North Devon is home to many unique and fascinating historical sites, and the Annery Kiln is defintely one of them.
Located on the left bank of the River Torridge near Half-Penny Bridge in the parish of Monkleigh, this former limekiln is a fascinating glimpse into North Devon’s industrial heritage.
History of Annery Kiln
Weare Giffard, the site of Annery Kiln, is situated near the tidal limit of the River Torridge. Coal and limestone had been brought upstream by boat for a long time before the building of the Rolle Canal in 1823-1827.
The kiln was sited here to import by river raw materials for the kiln, the product of which was lime fertilizer for use on inland agricultural fields.
The Annery limekiln complex comprised the kiln itself, a pond for slaking the calcium oxide from the kiln to produce the slaked lime, hydrated lime, or pickling lime. Several cottages were built nearby for the lime burners, shipbuilders, blacksmiths, etc., and storage buildings.
The old lime kiln is situated between the River Torridge and the now filled-in Rolle Canal built around 1827 and the railway that ran formerly from Bideford to Torrington, opened in 1872 and closed in 1966.
The old trackbed now forms a stretch of the Tarka Trail, a walking and cycling route.
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Why Does It Have This Name And What is a Kiln?
“Annery Kiln” gets its name from the estate it was a part of, Annery, located in the parish of Monkleigh in North Devon.
A kiln is a structure used for heating materials to high temperatures in order to transform them in some way, typically by drying, burning, or baking.
In the case of Annery Kiln, it was used to burn limestone to create lime fertilizer for use on agricultural fields. The kiln was strategically located near the River Torridge and the Rolle Canal to import raw materials and export the finished product.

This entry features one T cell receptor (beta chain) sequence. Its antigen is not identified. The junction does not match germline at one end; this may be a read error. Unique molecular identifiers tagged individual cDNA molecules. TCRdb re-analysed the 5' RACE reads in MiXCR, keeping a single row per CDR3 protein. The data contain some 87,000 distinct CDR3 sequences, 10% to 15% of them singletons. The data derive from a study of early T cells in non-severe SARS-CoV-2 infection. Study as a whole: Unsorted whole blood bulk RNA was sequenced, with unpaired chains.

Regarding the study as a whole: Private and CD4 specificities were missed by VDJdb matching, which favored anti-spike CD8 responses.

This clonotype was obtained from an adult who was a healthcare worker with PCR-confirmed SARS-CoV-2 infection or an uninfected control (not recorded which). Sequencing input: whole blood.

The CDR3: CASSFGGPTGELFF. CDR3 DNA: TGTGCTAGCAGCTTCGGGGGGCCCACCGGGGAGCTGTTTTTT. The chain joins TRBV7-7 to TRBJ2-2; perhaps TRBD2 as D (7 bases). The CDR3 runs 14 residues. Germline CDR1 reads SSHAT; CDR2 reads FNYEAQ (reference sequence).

The area around the kiln was also home to several cottages for workers and storage buildings.
Historic Bideford (Lost Devon County Council Page)
The Annery Limekiln Today
The Annery Limekiln has a ramp facing the river, three kilns (or burning ‘pots’), seven entrance doorways, and nine lower apertures for the removal of the calcined limestone.
The arrangement of the kilns gives an L-shaped compact structure. The top of the kilns was flat and large enough to allow for some storage of culm and limestone.
The kiln had excellent communications, originally being sited next to the river, but gaining later the additions of the canal, the road between Bideford and Torrington, as well as the new Half-Penny toll-bridge across the Torridge to Weare Giffard, built in 1835 by Lord Rolle and Mr. Tardrew.
Visiting Annery Kiln
Annery Kiln is a site that offers a glimpse into North Devon’s industrial heritage.
The old lime kiln is situated near Half-Penny Bridge, and the A386 road from Bideford to Great Torrington (Bideford EX39 5JE). Weare Giffard is the start of the tidal section of the River Torridge, and the old trackbed now forms a stretch of the Tarka Trail, a walking and cycling route.
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About the Author
Welcome to Bideford.com! I’m Matt, a seasoned explorer and avid fan of Bideford and the broader North Devon area. With over a decade of consistent family visits, virtually every weekend, I’ve immersed myself in the rich history and vibrant culture Bideford & North Devon.
On this site, you’ll find a wealth of knowledge amassed from my adventures here. From in-depth local guides to engaging blog posts about Bideford. Whether you’re looking for recommendations on things to do or guidance on where to stay we have you covered. Join me as we delve into the heart of Bideford, North Devon – a town that’s more than just a destination, but an experience waiting to be discovered.
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